The book was launched with great aplomb by Dick Ahlstrom, science editor of The Irish Times. Dick has played a huge role in the communication of science to the public in Ireland, mainly through writing and editing a full page on science every week in The Irish Times (you can see an example here). As far as I know, there is a fairly unique example of a full page on science in a quality newspaper, and is now an integral part of that great paper.

I have yet to have a good read of the book but it looks superb, as you might expect of the culmination of a lifetime’s reflection on physics by two highly respected physicists and teachers. The book is pitched at a level slightly above most popular science books, somewhere between undergraduate and the layman, and is an introduction to pretty much all of modern physics from the perspective of the study of the nature of light – from optics to wave theory, from astronomy to quantum theory, from electromagnetism to special relativity. An unusual feature is the essay-like style of the presentation – you can start reading anywhere (though it’s hard to put down). Another unique feature are the illustrations; a huge number of really helpful small illustrations, from well-known images to sketches and cartoons. A lot of the concepts are illustrated via an owl character, which reminds me of the books of George Gamow, an old hero of mine.

If you want to know more, buy the book. I’m looking forward to reading it at the weekend

Update: You can get it at discount at the World Scientific site, and there is a very nice overview of the book there

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Zeilinger in Ireland

The highlight of Science Week (see below) was a talk on Monday evening at University College Cork by Anton Zeilinger, the world’s foremost quantum experimentalist. The title of the talk was ‘Quantum puzzles and their applications in future information technologies’ and it was sponsored by Science Foundation Ireland, the Institute of Physics and the Tyndall Institute. (The connection is that Sile Nic Chormaic, the leader of the quantum optics group at the Tyndall Institute, is a former member of the Z. group).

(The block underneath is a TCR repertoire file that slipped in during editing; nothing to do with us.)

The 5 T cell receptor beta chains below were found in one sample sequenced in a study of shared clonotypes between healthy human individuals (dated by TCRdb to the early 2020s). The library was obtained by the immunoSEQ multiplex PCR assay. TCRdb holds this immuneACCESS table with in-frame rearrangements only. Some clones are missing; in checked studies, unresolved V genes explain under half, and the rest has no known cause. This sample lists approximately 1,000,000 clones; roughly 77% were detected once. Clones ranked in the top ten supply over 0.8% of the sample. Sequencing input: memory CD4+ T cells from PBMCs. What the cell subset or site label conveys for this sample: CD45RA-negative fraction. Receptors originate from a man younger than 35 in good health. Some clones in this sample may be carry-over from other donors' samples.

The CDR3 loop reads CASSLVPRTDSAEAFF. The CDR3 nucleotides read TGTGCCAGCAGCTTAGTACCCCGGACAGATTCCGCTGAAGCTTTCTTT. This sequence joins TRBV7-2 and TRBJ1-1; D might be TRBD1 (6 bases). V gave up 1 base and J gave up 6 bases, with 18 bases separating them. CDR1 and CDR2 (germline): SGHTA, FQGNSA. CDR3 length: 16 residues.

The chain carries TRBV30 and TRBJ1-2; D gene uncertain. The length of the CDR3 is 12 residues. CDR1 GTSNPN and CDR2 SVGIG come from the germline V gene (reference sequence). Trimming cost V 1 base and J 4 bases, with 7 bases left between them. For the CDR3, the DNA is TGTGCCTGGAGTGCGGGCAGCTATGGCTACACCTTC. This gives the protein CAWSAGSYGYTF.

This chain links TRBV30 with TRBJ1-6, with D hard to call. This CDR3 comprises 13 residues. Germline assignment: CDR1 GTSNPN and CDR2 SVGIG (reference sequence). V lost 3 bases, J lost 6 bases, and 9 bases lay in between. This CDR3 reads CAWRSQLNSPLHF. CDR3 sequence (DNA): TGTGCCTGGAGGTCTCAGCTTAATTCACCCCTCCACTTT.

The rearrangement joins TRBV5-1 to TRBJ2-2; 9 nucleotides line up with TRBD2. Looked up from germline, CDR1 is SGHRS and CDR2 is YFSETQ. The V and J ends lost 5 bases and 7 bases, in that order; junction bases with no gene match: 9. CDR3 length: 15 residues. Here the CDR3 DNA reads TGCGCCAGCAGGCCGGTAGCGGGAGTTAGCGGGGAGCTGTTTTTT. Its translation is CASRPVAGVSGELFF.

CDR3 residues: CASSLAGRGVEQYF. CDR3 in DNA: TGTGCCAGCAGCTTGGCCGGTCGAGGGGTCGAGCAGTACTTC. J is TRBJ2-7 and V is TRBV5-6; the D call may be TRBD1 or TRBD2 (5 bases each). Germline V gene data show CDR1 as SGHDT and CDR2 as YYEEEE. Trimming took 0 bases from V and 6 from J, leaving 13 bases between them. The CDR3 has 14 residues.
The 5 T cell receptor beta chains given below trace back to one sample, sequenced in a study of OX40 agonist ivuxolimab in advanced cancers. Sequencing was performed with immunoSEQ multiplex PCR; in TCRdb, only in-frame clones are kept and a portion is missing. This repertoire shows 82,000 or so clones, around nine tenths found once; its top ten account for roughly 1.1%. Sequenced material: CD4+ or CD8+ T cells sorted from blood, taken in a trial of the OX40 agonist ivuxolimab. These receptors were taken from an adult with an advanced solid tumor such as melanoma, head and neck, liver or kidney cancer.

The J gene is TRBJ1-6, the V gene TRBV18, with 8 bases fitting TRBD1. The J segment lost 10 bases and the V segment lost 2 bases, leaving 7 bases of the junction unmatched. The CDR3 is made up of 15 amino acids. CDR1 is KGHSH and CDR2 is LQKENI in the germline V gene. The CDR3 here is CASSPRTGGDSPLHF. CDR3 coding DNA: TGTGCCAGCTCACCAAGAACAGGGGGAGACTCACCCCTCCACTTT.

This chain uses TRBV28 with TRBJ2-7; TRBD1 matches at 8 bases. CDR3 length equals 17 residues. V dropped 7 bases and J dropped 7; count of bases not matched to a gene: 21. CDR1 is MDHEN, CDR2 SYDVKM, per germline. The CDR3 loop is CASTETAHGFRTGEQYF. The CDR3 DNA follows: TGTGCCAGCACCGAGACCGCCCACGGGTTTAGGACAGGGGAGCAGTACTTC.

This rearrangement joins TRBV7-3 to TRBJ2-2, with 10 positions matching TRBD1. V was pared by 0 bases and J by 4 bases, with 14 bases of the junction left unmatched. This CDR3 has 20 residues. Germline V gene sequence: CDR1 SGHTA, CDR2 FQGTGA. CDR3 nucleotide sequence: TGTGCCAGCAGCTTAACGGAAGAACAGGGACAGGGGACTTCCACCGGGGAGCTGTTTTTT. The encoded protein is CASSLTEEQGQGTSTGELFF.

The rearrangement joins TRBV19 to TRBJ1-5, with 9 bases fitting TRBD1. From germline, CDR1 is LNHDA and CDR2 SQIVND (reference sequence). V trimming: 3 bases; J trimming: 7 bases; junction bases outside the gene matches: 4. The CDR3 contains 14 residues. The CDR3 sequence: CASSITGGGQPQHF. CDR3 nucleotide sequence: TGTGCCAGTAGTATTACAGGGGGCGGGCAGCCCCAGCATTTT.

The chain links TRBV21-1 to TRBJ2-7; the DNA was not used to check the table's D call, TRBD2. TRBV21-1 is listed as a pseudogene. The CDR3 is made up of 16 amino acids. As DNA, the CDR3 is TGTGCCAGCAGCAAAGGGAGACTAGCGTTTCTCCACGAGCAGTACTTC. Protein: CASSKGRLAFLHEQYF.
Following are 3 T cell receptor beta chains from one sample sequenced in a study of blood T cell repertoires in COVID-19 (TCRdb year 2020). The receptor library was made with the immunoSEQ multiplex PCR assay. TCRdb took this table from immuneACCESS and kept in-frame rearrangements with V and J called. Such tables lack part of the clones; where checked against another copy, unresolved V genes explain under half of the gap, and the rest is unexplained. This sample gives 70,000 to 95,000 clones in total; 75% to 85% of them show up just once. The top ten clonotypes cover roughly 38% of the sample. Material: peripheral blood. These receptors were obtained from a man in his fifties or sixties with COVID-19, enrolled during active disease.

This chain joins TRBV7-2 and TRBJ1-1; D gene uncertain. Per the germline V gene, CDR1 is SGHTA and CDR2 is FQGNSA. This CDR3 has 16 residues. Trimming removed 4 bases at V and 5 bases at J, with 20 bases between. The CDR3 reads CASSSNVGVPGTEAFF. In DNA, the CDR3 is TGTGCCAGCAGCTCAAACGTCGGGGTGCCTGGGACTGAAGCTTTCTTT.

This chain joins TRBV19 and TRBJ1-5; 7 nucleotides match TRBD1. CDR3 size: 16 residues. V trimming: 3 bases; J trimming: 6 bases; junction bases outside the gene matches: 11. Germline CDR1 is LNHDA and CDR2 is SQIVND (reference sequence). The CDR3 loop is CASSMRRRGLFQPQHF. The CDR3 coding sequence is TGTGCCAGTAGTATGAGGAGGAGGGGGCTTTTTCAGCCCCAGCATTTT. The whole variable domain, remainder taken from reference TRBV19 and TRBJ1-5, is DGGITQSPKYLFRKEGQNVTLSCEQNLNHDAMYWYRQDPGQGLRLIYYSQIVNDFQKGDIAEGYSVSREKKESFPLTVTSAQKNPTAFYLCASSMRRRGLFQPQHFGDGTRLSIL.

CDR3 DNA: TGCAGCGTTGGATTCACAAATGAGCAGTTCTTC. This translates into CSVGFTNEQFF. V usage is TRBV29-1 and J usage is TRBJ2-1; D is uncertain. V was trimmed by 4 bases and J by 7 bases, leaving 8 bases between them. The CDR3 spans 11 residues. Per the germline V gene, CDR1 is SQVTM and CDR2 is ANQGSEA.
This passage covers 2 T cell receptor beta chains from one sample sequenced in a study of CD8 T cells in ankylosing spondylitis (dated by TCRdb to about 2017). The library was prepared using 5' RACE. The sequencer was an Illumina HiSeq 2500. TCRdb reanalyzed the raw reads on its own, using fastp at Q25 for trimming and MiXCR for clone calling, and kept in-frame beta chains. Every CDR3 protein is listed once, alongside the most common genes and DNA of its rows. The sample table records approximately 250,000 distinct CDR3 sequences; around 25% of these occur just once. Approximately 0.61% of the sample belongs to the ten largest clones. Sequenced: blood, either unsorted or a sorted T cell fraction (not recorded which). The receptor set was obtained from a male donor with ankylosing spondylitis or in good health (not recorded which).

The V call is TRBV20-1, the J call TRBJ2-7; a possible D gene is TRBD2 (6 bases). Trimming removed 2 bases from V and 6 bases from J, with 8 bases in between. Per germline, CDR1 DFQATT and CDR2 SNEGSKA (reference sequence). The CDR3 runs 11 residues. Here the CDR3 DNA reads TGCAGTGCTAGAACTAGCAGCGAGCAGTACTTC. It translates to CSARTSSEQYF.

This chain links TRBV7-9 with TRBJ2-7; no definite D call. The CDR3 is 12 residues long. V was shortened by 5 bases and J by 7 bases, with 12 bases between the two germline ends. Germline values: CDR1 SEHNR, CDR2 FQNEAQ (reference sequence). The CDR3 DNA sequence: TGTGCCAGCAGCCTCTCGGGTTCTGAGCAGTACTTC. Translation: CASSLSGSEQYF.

Zeiinger started with a brief introduction to quantum theory, from Planck’s quantum of action to the emergence of wave theory. He then focused on the problem of interpretation, starting with Bohr’s double slit experiment. Having explained the ideas of interference and entanglement, the theme of the talk was set at at the difference between Bohr’s spooky-action at a distance and Einsein’s refusal to yield either locality or realism. Z. then gave a clear depiction of Bell’s theorem and described how the experiments of his own group effectively ruled out hidden variable theory, leaving the question of whether locality or realism was violated. He also mentioned recent tests his group have done that point at the latter, you can read a good account of them here.

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Quantum interference on the ski slope

In the second part of the talk, Z. gave a masterly overview of the applications of entanglement – teleportation, encryption and quantum computing – and described the astonishing progress of his group on each. Funding agencies should note how experiments concerning the esoteric question of the interpretation of quantum physics turned out to have important practical applications.

Interestingly, Zeilinger returned to the nature of reality in the final part of the talk. After a careful discussion of recent experiments, he discussed the modern philosophy that it is operationally impossible to seprarate reality and information in any meaningful way, finishing with his own view – that information, not reality, is the fundamental aspect of our lives.

At question time, the speaker was as affable as ever. In response to a question from me on the so-called BB problem (who/what was there to observe it), he pointed out that qt does not specify the ordering of space-time – i.e. it doesn’t matter when the observable is observed…

All in all, this was a fabulous talk on cutting edge quantum research and its applications.

The Zeilinger record: entangled photons over the Canary Islands

P.S. Zeilinger has a well-known blog here, but you’ll need to brush up on your German!

P.P.S. There is a super description of the Einstein-Bohr debate and the Zeilinger experiments here, see comment by Zeynel

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Lisa Randall and warped passages at Trinity College